“The tragedy of October 15, 1987 was the result of pressure exerted by various heads of state, including Félix Houphouët Boigny,” said Abdoul Salam Kaboré, Minister of Sports in the Sankara government, referring to the role of the former ruler of Costa de Ivory and a key ally of Paris in the plot.

Regarding the absence of the main defendant, Mariam, the widow of Thomas Sankara, said: “It is not fair, it really is not fair, that he is not here. I should be, I should have the courage to be here, but you know, not everyone is brave, they run from the truth.

Lawyers for the family of the murdered president demanded that Compaoré be extradited from the Ivory Coast – where he is in self-exile – for his guilt in the death of the anti-colonial leader.


The crime was officially given a tribal connotation to demarcate it from its political character and Compaoré himself referred to the event on more than one occasion as an “accident”, but despite trying to cover it up, the truth made its way through the bushes .

Long before the judicial process, the media insisted on the subregional dimension of the assassination and coup d’état, which was linked to guerrillas of the National Patriotic Front of Liberia (NPFL), as one of them, Prince Jormie Johnson, confirmed in his memoirs.

The notorious torturer and assassin of the Liberian president Samuel Kanyon Doe in 1990 pointed out that the conspiracy against the president was related to the permanence in Burkina Faso territory of a faction of the NPFL and that was only possible with the support and influence of the plotted military chiefs against Sankara.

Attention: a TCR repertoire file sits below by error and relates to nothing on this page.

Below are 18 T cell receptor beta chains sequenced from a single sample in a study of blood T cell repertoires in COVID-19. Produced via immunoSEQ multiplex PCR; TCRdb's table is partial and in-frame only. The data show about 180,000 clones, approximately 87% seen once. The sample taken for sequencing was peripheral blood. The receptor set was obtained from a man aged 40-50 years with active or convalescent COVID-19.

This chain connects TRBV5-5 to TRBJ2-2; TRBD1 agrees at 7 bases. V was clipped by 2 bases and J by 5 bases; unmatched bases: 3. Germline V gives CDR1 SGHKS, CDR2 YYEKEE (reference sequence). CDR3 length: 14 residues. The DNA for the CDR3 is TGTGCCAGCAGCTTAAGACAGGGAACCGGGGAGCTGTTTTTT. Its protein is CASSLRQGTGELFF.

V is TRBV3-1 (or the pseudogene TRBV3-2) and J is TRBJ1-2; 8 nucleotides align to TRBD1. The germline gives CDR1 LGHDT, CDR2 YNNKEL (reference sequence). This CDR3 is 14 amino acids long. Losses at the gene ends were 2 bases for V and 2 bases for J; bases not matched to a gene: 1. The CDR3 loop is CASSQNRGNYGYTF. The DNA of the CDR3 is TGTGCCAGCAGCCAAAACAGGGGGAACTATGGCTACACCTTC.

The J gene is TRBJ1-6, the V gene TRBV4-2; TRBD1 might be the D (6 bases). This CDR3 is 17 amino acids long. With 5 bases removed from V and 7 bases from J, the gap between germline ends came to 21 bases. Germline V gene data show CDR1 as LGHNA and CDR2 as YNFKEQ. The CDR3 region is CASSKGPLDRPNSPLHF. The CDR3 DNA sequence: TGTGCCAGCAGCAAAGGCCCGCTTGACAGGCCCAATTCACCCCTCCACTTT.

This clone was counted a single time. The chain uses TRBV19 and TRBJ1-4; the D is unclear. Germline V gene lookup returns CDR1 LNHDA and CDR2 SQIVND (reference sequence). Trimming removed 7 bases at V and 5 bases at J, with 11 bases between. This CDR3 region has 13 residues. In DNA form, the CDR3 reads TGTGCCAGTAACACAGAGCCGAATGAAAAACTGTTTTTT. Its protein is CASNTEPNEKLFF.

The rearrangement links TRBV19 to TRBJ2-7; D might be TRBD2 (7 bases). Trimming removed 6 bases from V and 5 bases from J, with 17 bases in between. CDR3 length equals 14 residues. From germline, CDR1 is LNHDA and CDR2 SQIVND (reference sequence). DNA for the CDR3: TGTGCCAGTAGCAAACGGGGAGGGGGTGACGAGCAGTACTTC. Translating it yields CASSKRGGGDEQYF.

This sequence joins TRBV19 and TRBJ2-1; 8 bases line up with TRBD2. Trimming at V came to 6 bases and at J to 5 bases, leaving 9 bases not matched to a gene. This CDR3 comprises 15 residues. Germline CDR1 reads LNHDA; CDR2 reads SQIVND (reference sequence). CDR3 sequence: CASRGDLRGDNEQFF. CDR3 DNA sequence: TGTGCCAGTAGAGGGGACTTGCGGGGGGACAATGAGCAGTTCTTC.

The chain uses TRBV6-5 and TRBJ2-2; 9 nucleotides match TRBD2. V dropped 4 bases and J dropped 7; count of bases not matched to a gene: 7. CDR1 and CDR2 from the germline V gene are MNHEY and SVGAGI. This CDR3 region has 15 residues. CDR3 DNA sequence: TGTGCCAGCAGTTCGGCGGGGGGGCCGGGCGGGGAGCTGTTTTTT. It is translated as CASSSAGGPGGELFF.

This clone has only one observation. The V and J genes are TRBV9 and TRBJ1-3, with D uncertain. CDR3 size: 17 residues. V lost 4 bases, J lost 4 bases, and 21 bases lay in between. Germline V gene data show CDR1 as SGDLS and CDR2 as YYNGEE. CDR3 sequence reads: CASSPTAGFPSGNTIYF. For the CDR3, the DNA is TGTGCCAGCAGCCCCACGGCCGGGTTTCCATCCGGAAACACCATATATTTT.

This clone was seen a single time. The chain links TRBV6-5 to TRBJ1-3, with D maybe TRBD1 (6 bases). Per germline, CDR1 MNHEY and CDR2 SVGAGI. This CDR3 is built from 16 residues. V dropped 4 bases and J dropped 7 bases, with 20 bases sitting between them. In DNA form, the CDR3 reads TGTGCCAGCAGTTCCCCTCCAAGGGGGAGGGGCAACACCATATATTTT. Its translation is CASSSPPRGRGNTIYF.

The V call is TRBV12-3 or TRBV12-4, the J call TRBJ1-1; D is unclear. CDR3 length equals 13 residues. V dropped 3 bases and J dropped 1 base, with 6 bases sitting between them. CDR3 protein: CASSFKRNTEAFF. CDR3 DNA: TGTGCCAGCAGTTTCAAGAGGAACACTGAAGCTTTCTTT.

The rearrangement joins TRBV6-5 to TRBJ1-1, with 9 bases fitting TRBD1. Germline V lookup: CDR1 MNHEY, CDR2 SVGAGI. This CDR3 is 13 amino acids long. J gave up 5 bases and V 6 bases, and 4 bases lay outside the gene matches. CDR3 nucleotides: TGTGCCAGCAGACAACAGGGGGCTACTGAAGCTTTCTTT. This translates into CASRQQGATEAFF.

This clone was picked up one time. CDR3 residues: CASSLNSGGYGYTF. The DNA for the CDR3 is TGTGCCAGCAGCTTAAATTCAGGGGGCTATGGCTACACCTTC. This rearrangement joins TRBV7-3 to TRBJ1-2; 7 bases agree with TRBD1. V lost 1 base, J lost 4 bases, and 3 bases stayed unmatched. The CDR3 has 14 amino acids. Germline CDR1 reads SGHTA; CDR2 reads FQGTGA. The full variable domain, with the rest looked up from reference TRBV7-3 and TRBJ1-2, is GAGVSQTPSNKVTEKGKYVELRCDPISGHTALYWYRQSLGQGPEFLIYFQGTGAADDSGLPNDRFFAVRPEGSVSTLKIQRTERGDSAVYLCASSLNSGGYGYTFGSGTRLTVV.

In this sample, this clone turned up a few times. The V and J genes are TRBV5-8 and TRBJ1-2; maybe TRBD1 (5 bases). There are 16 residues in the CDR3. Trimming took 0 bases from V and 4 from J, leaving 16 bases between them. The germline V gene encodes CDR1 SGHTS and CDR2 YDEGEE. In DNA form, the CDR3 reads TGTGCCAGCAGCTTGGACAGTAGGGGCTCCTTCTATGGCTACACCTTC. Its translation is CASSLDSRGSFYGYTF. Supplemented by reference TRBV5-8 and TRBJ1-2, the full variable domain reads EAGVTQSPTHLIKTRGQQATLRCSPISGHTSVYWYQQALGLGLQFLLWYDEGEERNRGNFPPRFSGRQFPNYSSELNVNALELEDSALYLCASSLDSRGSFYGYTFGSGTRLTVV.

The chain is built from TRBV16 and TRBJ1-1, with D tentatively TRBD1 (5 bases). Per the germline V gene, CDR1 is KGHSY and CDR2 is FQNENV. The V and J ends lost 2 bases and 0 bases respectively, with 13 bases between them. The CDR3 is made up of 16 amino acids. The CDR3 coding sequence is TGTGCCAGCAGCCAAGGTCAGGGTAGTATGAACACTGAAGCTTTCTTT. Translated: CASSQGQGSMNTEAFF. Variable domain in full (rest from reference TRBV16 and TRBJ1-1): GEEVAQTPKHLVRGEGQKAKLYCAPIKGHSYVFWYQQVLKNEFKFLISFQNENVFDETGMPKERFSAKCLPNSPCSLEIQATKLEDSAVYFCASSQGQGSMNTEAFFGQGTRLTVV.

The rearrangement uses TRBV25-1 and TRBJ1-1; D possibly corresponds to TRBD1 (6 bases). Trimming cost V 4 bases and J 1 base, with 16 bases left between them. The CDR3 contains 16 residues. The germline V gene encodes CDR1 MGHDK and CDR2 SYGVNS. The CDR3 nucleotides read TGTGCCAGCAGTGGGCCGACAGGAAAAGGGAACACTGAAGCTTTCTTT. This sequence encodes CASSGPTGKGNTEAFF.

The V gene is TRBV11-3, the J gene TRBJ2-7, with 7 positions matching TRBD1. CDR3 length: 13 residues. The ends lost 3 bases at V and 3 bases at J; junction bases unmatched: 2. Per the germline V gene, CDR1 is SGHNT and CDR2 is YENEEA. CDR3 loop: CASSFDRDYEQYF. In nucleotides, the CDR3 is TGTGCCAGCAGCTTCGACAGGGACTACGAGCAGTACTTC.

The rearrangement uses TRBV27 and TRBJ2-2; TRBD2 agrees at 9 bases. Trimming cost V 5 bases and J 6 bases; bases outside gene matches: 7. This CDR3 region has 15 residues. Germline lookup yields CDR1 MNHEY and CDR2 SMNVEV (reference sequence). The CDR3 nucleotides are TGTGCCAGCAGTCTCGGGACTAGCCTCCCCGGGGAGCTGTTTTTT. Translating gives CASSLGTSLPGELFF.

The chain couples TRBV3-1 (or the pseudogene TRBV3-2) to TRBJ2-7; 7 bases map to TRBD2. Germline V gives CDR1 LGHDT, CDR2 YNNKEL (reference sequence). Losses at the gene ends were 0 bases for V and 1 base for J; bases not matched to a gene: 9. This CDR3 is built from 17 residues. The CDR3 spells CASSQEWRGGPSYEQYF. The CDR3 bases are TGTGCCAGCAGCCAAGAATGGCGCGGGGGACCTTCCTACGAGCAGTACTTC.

Another explanation of the events appears in Ludo Martens’ book “Sankara, Compaoré et la révolution burkinabé”, in which former general Gilbert Dienderé stated: “We had been warned that Compaoré, Lingani and Zongo would be arrested that night (…) Our reaction was to arrest Sankara before the irreparable (…).

The former general, the only one present at the Ouagadougou hearing of the three main defendants, was referring to Major Jean Baptiste Boukary Lingani and Captain Henri Zongo, executed in 1989 by Compaoré. Some investigators affirm that he eliminated them to get rid of the other two linked to the assassination.

Dienderé, identified as the ideologue and architect of President Sankara’s death, was removed as chief of the General Staff on November 27, 2014, shortly after the overthrow of Compaoré, but in 2015 he led a failed coup attempt for which he currently serving 20 years in prison.

All this is commented on after the sentence was passed against those involved in the assassination of the revolutionary, whose example shined the dome of continental honor and inserted the country of worthy men in the trajectory of world progressive work.

At the 25th Conference of the Organization of African Unity (OAU) -predecessor of the African Union (AU)- Sankara described foreign debt as a colonial tool used to strangle and keep Third World states in poverty.

His government lasted four years and among the priorities he assumed were the fight against hunger and misery, the development of educational programs and the guarantee of an elementary health system for all the citizens of Burkina Faso, plans frustrated by the assassination, although his ideological legacy persists.

Julio Morejon Tartabull is a journalist for the Africa and Middle East newsroom of Prensa Latina.

Prensa Latina, April 16, 2022, https://www.prensa-latina.cu/